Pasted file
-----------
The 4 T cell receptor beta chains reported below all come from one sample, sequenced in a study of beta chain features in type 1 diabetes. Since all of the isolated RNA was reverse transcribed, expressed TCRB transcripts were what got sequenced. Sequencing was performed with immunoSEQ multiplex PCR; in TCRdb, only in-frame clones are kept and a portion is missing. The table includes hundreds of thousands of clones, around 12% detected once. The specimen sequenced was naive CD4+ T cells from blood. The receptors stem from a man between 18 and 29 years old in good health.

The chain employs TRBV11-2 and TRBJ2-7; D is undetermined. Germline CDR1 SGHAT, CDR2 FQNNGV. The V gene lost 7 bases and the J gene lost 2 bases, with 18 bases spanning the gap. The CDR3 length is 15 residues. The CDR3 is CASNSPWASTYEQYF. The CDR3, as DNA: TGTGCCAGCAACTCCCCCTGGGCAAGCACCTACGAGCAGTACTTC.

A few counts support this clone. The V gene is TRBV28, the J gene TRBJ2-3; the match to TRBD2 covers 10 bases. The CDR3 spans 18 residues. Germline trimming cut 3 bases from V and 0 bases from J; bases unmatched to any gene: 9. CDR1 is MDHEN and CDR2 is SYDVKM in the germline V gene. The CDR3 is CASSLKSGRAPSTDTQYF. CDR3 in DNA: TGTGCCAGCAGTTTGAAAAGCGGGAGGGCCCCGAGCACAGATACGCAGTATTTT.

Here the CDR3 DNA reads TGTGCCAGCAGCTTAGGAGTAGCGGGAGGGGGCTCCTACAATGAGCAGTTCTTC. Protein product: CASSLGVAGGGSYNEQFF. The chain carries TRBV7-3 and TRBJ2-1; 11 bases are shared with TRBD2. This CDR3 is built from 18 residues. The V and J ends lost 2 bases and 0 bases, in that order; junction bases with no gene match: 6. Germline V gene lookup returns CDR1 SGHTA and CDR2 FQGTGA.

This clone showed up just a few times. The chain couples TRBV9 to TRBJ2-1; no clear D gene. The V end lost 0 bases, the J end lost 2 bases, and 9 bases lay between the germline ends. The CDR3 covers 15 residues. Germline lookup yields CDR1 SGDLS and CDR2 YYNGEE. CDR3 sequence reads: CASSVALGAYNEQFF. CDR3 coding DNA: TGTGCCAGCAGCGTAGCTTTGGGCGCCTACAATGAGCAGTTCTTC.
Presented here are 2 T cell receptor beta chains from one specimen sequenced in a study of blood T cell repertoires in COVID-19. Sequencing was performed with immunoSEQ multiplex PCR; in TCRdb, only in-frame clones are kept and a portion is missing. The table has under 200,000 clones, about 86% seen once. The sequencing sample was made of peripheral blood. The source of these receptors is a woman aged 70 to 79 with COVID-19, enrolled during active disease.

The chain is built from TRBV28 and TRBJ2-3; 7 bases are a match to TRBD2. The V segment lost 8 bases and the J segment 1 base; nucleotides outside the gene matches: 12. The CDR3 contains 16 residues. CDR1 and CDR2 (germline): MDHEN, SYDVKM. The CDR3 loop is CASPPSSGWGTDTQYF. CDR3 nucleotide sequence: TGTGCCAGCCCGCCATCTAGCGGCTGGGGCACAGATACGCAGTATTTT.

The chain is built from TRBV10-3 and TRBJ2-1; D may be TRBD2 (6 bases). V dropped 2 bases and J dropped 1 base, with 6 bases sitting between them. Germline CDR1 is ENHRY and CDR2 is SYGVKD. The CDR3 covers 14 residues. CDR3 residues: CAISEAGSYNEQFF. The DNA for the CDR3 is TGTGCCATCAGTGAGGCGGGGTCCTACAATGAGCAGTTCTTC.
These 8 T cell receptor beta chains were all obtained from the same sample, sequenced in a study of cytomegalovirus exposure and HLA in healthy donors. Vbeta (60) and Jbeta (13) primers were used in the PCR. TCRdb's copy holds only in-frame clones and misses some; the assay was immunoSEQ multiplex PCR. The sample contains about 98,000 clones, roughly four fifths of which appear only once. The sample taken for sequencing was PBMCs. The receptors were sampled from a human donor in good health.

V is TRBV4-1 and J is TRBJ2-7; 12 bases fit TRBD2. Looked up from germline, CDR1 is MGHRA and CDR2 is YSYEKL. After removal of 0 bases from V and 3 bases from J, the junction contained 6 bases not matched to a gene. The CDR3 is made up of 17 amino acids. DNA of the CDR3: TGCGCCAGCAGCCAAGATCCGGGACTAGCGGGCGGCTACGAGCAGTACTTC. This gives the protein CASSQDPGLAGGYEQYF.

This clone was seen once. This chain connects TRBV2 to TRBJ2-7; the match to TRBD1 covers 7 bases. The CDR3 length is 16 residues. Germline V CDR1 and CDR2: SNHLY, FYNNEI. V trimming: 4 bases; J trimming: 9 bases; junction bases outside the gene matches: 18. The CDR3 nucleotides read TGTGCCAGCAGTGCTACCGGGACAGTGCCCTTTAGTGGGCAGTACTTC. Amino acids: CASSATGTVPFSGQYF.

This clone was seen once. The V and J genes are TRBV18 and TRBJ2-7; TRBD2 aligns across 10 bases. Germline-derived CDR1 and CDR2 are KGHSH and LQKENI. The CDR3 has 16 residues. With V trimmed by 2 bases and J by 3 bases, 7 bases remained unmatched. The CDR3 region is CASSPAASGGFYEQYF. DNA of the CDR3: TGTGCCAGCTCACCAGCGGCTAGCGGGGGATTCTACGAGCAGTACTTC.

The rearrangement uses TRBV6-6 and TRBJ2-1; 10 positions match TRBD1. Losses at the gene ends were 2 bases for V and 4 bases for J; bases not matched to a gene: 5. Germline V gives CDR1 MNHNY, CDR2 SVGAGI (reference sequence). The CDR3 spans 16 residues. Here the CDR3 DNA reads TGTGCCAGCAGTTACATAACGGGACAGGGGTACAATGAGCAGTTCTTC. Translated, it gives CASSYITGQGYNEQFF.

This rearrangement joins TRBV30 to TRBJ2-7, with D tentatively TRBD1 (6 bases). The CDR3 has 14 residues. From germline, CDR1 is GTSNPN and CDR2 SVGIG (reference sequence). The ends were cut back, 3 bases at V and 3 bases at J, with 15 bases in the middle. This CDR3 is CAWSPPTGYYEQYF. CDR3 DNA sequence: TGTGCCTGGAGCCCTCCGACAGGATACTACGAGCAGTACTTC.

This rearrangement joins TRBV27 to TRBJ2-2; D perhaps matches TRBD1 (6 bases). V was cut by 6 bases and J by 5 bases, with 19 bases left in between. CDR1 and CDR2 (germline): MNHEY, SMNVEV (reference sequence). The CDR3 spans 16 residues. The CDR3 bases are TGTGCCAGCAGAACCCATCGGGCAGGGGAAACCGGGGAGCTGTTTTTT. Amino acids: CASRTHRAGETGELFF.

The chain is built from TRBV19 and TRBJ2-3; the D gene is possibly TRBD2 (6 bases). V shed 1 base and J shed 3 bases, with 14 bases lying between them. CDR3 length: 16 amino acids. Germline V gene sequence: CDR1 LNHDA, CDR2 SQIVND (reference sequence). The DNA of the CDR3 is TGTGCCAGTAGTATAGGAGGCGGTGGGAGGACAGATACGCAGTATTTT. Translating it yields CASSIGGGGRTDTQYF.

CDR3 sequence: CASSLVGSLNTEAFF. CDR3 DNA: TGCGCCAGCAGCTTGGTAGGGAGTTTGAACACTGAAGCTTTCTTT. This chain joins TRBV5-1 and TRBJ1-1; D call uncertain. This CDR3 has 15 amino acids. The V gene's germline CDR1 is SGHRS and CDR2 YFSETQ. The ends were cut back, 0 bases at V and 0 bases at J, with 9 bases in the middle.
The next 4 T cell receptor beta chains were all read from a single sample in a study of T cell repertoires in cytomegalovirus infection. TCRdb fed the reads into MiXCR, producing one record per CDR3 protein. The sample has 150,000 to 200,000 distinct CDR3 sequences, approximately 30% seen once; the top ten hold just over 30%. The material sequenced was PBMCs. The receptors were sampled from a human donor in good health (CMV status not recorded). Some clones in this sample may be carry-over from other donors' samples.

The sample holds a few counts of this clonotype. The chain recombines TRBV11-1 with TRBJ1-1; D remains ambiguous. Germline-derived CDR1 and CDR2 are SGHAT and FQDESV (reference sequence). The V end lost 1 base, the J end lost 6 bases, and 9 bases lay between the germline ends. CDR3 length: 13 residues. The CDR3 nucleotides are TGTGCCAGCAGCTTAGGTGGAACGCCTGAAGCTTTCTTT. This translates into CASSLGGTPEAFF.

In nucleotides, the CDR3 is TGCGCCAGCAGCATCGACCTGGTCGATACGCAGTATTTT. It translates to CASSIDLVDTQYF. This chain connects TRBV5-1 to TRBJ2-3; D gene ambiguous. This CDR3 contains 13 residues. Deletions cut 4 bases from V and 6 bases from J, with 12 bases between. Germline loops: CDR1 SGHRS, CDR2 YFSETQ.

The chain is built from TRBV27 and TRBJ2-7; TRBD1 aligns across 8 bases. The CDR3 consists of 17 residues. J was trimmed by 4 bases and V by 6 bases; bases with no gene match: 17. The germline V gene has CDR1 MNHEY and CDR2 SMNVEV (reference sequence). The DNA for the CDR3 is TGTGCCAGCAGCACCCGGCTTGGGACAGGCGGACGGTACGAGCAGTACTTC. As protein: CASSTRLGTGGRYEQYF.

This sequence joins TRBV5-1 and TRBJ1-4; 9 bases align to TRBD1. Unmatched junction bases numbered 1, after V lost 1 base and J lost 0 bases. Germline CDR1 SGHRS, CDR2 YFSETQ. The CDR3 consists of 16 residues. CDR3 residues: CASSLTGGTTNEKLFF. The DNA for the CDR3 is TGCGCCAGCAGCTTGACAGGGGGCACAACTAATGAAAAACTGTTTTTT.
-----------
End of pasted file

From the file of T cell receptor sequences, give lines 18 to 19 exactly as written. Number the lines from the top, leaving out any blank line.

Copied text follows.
The next 4 T cell receptor beta chains were all read from a single sample in a study of T cell repertoires in cytomegalovirus infection. TCRdb fed the reads into MiXCR, producing one record per CDR3 protein. The sample has 150,000 to 200,000 distinct CDR3 sequences, approximately 30% seen once; the top ten hold just over 30%. The material sequenced was PBMCs. The receptors were sampled from a human donor in good health (CMV status not recorded). Some clones in this sample may be carry-over from other donors' samples.

The sample holds a few counts of this clonotype. The chain recombines TRBV11-1 with TRBJ1-1; D remains ambiguous. Germline-derived CDR1 and CDR2 are SGHAT and FQDESV (reference sequence). The V end lost 1 base, the J end lost 6 bases, and 9 bases lay between the germline ends. CDR3 length: 13 residues. The CDR3 nucleotides are TGTGCCAGCAGCTTAGGTGGAACGCCTGAAGCTTTCTTT. This translates into CASSLGGTPEAFF.